Back in the 1970s and 80s, second-wave feminists clearly identified pornography as the objectification and sexual subordination of women, rallying against pimps and pornographers. Only decades later, liberal feminists promote porn as progressive, liberating and a woman’s choice.
What is notably absent, however, is any meaningful analysis of the impacts of pornography on women as a whole and how women are harmed in both the production and consumption of pornography – like what it means for women collectively in terms of intimate relationships, opportunities for women and achieving gender equality, when the dominant form of sexual education portrays us as a mere set of holes for men to use?
Defenders of pornography assert that women choose to participate in the filmed sexual abuse that is pornography, and therefore, if women consent to sexual violence, or are paid for it, it can no longer be acknowledged as sexual violence. On these terms, men can continue to profit from or find sexual excitement in the sexualised abuse and humiliation of women without having to feel icky about it.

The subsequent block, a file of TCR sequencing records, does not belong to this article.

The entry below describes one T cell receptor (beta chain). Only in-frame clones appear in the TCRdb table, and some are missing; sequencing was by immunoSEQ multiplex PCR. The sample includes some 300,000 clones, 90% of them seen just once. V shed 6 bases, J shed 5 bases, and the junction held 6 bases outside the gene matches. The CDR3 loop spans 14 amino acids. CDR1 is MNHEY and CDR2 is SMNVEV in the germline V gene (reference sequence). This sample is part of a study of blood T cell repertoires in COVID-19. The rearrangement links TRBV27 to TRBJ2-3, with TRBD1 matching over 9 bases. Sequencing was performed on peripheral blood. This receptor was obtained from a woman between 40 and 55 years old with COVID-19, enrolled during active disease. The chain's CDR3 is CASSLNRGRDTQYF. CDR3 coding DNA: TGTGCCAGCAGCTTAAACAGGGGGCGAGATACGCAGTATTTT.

The deliberate conflation of pornography with sexual liberation allows those who use or profit from pornography to silence dissenting voices.
In any other medium, violent, sexist and racist content that is typical of mainstream pornography would warrant outrage, but in pornography, such content gets a free pass because any examination or analysis of sexual practices is equated with repression. Women who do speak about the realities of pornography are openly mocked and derided by liberal feminists who are unwittingly doing the work of pornographers for them.